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Reference Identification of Culturable Oligotrophic Bacteria within Naturally Occurring Bacterioplankton Communities of the Ligurian Sea by 16S rRNA Sequencing and Probing. Giuliano L, De Domenico M , De Domenico E , Höfle MG, Yakimov MM. Microbial ecology. 1999.
Abstract > Abstract Typical marine bacteria (i.e., obligately oligotrophic) that were numerically dominant members of naturally occurring marine communities were identified by cloning and sequencing the amplified 16S rRNA genes obtained from dilution cultures of the original samples. The data reported here refer to two different habitats of a marine pelagic environment (28 miles offshore, in the northwestern Mediterranean Sea). The samples were taken from the water column at two representative layers, i.e., the 30-m depth, corresponding to the chlorophyll maximum layer, and the 1800-m depth, representative of a deep, oligotrophic environment. Three major lineages were found in the 16S rDNA clone libraries prepared from the two samples, two of which could be assigned to the Vibrio and the Rhodobacter groups. The third lineage was a distant relative of the genus Flavobacterium, but it was not closely related to any marine isolate. Six oligonucleotide probes, either complementary to the conserved sequence domains or selectively hybridizing to the clone sequences, were designed for use as hybridization group-specific and strain-specific probes. A single-mismatch discrimination between certain probes and nontarget sequences was demonstrated by detecting the probes' specificity at different hybridization and washing conditions. The screening of the clone libraries with the obtained probes revealed that neither the 30-m sample higher dilution nor the 1800-m one were pure cultures. While some representatives of the Vibrio group were found in both the surface and the deep sample, the members of the Flavobacterium and Rhodobacter lineages were detected only in the deep and the euphotic layers, respectively. We suggest an approach for analyzing autochthonous marine bacteria able to grow in unamended seawater.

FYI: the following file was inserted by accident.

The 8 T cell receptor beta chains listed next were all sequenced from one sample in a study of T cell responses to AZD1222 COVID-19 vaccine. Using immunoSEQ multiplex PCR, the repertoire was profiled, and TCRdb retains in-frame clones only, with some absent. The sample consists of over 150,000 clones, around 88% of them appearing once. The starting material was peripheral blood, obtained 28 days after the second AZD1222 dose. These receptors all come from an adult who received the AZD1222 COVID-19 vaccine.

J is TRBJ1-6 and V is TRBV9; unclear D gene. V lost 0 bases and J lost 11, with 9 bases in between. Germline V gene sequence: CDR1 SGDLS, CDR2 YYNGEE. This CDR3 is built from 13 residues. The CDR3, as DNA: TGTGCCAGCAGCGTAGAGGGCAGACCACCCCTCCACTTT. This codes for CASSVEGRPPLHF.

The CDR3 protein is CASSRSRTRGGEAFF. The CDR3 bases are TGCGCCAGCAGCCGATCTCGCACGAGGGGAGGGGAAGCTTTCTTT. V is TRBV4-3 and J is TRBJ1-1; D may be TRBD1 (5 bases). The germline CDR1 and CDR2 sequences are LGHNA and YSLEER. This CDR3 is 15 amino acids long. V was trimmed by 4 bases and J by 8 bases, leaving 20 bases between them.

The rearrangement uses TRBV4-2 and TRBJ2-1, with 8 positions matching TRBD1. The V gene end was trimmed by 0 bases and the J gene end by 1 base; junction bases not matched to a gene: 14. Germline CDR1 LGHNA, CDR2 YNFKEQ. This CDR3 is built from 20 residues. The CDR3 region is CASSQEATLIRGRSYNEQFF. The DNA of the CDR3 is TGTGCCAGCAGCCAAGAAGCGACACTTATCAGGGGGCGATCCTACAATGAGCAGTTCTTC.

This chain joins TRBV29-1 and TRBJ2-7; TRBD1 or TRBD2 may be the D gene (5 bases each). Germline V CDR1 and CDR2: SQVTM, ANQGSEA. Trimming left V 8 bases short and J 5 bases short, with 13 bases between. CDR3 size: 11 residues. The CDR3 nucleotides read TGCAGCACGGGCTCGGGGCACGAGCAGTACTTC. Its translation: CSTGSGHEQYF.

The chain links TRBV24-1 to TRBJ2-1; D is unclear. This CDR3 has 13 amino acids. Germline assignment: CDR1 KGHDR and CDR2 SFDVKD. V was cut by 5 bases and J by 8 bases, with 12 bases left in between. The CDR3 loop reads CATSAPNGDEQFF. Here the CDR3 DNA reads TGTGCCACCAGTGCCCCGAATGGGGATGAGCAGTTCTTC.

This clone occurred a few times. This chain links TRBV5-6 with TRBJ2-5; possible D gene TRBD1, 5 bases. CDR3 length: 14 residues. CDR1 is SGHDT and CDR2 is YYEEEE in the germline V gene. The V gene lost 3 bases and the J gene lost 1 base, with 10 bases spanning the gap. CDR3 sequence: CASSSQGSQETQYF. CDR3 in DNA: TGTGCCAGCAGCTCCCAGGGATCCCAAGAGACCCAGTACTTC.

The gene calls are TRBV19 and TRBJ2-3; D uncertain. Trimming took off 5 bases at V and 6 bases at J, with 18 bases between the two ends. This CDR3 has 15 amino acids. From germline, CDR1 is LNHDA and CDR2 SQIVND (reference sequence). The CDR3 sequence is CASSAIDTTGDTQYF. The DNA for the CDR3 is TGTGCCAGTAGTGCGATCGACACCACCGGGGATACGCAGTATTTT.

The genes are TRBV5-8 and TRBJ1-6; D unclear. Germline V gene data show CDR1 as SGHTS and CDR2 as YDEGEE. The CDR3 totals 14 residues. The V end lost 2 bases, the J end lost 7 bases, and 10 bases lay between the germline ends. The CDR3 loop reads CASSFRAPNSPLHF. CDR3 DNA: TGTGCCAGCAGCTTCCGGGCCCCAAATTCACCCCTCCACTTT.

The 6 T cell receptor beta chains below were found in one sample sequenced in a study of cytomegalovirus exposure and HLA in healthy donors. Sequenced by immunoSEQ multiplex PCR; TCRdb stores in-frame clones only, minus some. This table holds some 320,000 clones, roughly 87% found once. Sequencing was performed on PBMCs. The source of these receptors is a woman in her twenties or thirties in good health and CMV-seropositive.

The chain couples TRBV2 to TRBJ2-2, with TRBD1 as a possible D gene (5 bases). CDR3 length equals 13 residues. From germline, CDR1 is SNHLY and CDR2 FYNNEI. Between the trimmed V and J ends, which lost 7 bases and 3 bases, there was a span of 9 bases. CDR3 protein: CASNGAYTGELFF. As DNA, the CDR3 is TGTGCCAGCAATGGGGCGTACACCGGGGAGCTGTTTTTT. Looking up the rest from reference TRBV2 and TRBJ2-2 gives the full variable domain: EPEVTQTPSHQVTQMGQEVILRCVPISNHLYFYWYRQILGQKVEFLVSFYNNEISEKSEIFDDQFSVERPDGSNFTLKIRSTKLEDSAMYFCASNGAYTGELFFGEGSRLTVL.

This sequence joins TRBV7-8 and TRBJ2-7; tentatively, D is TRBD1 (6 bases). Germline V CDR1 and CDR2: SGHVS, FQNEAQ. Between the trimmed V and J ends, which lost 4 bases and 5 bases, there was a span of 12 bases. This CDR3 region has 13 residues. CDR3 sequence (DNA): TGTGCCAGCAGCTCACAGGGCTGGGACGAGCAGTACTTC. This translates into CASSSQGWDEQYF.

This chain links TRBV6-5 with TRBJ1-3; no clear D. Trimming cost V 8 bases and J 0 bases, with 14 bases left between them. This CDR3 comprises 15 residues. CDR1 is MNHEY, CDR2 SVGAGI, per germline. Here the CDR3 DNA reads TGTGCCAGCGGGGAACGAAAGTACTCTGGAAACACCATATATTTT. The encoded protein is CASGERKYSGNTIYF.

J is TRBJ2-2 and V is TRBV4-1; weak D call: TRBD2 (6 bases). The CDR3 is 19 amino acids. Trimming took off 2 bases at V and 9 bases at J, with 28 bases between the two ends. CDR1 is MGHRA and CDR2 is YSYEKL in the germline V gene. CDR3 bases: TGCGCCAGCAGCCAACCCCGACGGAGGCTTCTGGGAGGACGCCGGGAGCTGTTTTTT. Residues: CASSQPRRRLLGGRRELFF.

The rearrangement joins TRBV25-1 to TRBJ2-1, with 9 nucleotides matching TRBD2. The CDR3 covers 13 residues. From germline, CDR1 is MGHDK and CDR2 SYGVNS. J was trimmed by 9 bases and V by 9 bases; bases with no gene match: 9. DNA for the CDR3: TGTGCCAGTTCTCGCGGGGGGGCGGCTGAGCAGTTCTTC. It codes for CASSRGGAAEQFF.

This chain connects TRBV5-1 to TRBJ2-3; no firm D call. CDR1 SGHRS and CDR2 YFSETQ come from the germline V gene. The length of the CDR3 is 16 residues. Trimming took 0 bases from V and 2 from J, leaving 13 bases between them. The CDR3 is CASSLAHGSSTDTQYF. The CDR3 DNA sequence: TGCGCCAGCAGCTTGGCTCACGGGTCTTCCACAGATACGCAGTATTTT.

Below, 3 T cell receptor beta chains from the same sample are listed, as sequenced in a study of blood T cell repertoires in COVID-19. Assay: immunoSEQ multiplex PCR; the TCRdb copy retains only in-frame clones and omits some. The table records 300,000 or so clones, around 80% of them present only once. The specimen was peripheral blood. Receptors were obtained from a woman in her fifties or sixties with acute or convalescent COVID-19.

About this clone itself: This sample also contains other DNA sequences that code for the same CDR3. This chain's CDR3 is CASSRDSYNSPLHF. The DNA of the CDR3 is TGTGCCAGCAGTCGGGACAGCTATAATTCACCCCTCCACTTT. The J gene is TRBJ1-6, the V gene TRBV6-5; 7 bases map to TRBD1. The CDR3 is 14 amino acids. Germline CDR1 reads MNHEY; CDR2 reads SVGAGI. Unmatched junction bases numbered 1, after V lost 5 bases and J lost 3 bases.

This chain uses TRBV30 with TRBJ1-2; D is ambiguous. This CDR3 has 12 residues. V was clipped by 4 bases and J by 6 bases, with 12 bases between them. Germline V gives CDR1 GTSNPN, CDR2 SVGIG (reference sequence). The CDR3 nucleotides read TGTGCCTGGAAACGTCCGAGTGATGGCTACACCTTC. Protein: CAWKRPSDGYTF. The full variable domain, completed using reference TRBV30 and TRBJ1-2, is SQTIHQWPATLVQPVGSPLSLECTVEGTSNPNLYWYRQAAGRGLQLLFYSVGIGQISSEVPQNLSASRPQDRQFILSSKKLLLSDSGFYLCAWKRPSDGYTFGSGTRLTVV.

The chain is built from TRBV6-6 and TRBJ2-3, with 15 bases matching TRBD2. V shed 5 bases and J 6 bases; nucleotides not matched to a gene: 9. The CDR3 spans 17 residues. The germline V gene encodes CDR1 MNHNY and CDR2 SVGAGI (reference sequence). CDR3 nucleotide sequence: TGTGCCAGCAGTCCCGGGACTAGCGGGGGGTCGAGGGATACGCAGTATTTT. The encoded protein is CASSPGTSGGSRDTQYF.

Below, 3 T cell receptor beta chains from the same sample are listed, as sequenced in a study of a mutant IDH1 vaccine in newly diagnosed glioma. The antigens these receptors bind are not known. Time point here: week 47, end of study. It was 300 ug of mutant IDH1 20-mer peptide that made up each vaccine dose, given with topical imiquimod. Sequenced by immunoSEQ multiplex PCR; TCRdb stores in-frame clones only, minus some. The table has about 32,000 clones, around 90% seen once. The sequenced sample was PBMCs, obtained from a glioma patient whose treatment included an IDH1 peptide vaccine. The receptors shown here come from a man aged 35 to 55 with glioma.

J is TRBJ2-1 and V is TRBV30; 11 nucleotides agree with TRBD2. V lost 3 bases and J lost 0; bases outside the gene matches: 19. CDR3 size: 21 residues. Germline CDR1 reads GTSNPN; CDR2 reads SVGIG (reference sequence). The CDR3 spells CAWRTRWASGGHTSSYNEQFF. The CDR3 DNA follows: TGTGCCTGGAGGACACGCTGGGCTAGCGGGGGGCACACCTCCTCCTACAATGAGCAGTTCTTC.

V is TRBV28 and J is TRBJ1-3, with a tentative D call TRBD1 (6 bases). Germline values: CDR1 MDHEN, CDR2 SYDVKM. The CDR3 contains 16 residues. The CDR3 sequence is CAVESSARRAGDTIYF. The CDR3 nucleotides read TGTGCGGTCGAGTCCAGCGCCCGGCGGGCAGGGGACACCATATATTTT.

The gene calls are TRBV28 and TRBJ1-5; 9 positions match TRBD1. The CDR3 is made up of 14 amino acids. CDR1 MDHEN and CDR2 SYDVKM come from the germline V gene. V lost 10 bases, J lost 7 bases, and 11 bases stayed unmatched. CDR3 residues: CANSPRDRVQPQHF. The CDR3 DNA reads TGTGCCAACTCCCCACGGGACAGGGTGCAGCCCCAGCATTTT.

Pubmed ID 9929396
G Rb
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